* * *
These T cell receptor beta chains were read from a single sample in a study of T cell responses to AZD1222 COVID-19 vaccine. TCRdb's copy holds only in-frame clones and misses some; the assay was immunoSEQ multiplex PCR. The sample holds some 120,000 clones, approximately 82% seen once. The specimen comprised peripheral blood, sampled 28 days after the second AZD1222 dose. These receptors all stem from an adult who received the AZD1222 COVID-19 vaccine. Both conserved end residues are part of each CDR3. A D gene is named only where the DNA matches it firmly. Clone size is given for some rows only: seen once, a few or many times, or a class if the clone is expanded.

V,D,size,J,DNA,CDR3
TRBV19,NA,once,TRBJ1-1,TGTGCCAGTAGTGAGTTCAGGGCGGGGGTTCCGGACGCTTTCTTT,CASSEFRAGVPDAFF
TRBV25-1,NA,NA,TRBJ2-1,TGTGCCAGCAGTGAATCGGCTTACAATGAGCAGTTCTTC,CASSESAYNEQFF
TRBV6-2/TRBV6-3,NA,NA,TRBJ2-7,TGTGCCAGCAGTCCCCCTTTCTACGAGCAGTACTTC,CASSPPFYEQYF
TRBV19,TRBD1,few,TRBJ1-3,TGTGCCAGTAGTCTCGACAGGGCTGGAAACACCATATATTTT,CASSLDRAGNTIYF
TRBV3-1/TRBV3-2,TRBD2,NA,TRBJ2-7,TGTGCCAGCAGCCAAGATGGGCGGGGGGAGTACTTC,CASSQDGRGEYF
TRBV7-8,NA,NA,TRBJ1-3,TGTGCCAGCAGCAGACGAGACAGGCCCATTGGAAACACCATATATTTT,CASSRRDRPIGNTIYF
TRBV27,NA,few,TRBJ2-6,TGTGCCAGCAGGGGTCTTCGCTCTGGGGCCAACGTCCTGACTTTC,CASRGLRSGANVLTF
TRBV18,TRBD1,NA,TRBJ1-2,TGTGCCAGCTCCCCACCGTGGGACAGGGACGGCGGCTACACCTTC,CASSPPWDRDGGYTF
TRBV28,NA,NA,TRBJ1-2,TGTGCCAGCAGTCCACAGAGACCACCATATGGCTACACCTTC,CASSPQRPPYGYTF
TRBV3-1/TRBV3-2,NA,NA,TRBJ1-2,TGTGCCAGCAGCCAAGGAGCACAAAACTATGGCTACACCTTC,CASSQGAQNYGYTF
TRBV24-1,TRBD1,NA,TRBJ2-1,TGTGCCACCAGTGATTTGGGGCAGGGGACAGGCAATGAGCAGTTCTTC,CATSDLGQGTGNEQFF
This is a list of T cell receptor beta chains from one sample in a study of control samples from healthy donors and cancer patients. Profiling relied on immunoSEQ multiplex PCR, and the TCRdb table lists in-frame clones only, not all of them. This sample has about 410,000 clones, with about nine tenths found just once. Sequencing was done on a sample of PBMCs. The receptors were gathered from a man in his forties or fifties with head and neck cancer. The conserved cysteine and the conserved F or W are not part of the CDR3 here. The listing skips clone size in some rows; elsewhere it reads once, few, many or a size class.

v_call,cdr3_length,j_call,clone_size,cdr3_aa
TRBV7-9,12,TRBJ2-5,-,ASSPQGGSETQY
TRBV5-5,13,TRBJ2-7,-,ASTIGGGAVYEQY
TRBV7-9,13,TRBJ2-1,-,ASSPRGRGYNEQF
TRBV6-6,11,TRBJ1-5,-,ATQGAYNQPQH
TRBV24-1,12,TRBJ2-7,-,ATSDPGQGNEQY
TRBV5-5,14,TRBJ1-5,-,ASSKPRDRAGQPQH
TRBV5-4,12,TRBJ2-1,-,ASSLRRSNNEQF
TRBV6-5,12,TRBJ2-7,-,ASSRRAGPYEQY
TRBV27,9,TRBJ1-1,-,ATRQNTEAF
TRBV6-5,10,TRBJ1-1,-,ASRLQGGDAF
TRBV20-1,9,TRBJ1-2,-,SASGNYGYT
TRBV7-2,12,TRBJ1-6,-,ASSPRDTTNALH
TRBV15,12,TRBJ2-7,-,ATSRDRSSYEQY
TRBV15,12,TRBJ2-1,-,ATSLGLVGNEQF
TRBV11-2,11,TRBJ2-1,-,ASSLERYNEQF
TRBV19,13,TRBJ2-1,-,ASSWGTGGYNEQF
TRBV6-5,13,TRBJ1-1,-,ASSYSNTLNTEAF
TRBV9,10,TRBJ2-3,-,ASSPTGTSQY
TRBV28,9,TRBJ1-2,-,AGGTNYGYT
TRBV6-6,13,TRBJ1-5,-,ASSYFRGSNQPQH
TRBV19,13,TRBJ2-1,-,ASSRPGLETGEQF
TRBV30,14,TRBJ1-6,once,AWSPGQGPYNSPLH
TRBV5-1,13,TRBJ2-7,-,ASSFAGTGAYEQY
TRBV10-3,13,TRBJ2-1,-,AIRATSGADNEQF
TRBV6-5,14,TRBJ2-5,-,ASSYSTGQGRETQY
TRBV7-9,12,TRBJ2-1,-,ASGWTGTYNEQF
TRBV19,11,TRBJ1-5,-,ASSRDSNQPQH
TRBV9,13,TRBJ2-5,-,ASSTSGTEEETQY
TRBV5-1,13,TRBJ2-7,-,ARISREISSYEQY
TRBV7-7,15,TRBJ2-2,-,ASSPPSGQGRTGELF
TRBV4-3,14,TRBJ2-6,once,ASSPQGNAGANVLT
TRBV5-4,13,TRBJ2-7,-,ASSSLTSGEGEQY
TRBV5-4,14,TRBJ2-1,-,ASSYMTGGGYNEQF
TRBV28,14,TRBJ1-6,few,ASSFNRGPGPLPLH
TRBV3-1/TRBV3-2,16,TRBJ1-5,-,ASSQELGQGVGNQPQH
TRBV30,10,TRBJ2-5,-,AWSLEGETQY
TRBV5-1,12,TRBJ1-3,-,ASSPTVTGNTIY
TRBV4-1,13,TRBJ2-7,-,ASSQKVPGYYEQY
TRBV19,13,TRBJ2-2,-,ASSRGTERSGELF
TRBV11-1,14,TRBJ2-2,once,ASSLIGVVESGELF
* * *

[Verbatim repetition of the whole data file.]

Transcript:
These T cell receptor beta chains were read from a single sample in a study of T cell responses to AZD1222 COVID-19 vaccine. TCRdb's copy holds only in-frame clones and misses some; the assay was immunoSEQ multiplex PCR. The sample holds some 120,000 clones, approximately 82% seen once. The specimen comprised peripheral blood, sampled 28 days after the second AZD1222 dose. These receptors all stem from an adult who received the AZD1222 COVID-19 vaccine. Both conserved end residues are part of each CDR3. A D gene is named only where the DNA matches it firmly. Clone size is given for some rows only: seen once, a few or many times, or a class if the clone is expanded.

V,D,size,J,DNA,CDR3
TRBV19,NA,once,TRBJ1-1,TGTGCCAGTAGTGAGTTCAGGGCGGGGGTTCCGGACGCTTTCTTT,CASSEFRAGVPDAFF
TRBV25-1,NA,NA,TRBJ2-1,TGTGCCAGCAGTGAATCGGCTTACAATGAGCAGTTCTTC,CASSESAYNEQFF
TRBV6-2/TRBV6-3,NA,NA,TRBJ2-7,TGTGCCAGCAGTCCCCCTTTCTACGAGCAGTACTTC,CASSPPFYEQYF
TRBV19,TRBD1,few,TRBJ1-3,TGTGCCAGTAGTCTCGACAGGGCTGGAAACACCATATATTTT,CASSLDRAGNTIYF
TRBV3-1/TRBV3-2,TRBD2,NA,TRBJ2-7,TGTGCCAGCAGCCAAGATGGGCGGGGGGAGTACTTC,CASSQDGRGEYF
TRBV7-8,NA,NA,TRBJ1-3,TGTGCCAGCAGCAGACGAGACAGGCCCATTGGAAACACCATATATTTT,CASSRRDRPIGNTIYF
TRBV27,NA,few,TRBJ2-6,TGTGCCAGCAGGGGTCTTCGCTCTGGGGCCAACGTCCTGACTTTC,CASRGLRSGANVLTF
TRBV18,TRBD1,NA,TRBJ1-2,TGTGCCAGCTCCCCACCGTGGGACAGGGACGGCGGCTACACCTTC,CASSPPWDRDGGYTF
TRBV28,NA,NA,TRBJ1-2,TGTGCCAGCAGTCCACAGAGACCACCATATGGCTACACCTTC,CASSPQRPPYGYTF
TRBV3-1/TRBV3-2,NA,NA,TRBJ1-2,TGTGCCAGCAGCCAAGGAGCACAAAACTATGGCTACACCTTC,CASSQGAQNYGYTF
TRBV24-1,TRBD1,NA,TRBJ2-1,TGTGCCACCAGTGATTTGGGGCAGGGGACAGGCAATGAGCAGTTCTTC,CATSDLGQGTGNEQFF
This is a list of T cell receptor beta chains from one sample in a study of control samples from healthy donors and cancer patients. Profiling relied on immunoSEQ multiplex PCR, and the TCRdb table lists in-frame clones only, not all of them. This sample has about 410,000 clones, with about nine tenths found just once. Sequencing was done on a sample of PBMCs. The receptors were gathered from a man in his forties or fifties with head and neck cancer. The conserved cysteine and the conserved F or W are not part of the CDR3 here. The listing skips clone size in some rows; elsewhere it reads once, few, many or a size class.

v_call,cdr3_length,j_call,clone_size,cdr3_aa
TRBV7-9,12,TRBJ2-5,-,ASSPQGGSETQY
TRBV5-5,13,TRBJ2-7,-,ASTIGGGAVYEQY
TRBV7-9,13,TRBJ2-1,-,ASSPRGRGYNEQF
TRBV6-6,11,TRBJ1-5,-,ATQGAYNQPQH
TRBV24-1,12,TRBJ2-7,-,ATSDPGQGNEQY
TRBV5-5,14,TRBJ1-5,-,ASSKPRDRAGQPQH
TRBV5-4,12,TRBJ2-1,-,ASSLRRSNNEQF
TRBV6-5,12,TRBJ2-7,-,ASSRRAGPYEQY
TRBV27,9,TRBJ1-1,-,ATRQNTEAF
TRBV6-5,10,TRBJ1-1,-,ASRLQGGDAF
TRBV20-1,9,TRBJ1-2,-,SASGNYGYT
TRBV7-2,12,TRBJ1-6,-,ASSPRDTTNALH
TRBV15,12,TRBJ2-7,-,ATSRDRSSYEQY
TRBV15,12,TRBJ2-1,-,ATSLGLVGNEQF
TRBV11-2,11,TRBJ2-1,-,ASSLERYNEQF
TRBV19,13,TRBJ2-1,-,ASSWGTGGYNEQF
TRBV6-5,13,TRBJ1-1,-,ASSYSNTLNTEAF
TRBV9,10,TRBJ2-3,-,ASSPTGTSQY
TRBV28,9,TRBJ1-2,-,AGGTNYGYT
TRBV6-6,13,TRBJ1-5,-,ASSYFRGSNQPQH
TRBV19,13,TRBJ2-1,-,ASSRPGLETGEQF
TRBV30,14,TRBJ1-6,once,AWSPGQGPYNSPLH
TRBV5-1,13,TRBJ2-7,-,ASSFAGTGAYEQY
TRBV10-3,13,TRBJ2-1,-,AIRATSGADNEQF
TRBV6-5,14,TRBJ2-5,-,ASSYSTGQGRETQY
TRBV7-9,12,TRBJ2-1,-,ASGWTGTYNEQF
TRBV19,11,TRBJ1-5,-,ASSRDSNQPQH
TRBV9,13,TRBJ2-5,-,ASSTSGTEEETQY
TRBV5-1,13,TRBJ2-7,-,ARISREISSYEQY
TRBV7-7,15,TRBJ2-2,-,ASSPPSGQGRTGELF
TRBV4-3,14,TRBJ2-6,once,ASSPQGNAGANVLT
TRBV5-4,13,TRBJ2-7,-,ASSSLTSGEGEQY
TRBV5-4,14,TRBJ2-1,-,ASSYMTGGGYNEQF
TRBV28,14,TRBJ1-6,few,ASSFNRGPGPLPLH
TRBV3-1/TRBV3-2,16,TRBJ1-5,-,ASSQELGQGVGNQPQH
TRBV30,10,TRBJ2-5,-,AWSLEGETQY
TRBV5-1,12,TRBJ1-3,-,ASSPTVTGNTIY
TRBV4-1,13,TRBJ2-7,-,ASSQKVPGYYEQY
TRBV19,13,TRBJ2-2,-,ASSRGTERSGELF
TRBV11-1,14,TRBJ2-2,once,ASSLIGVVESGELF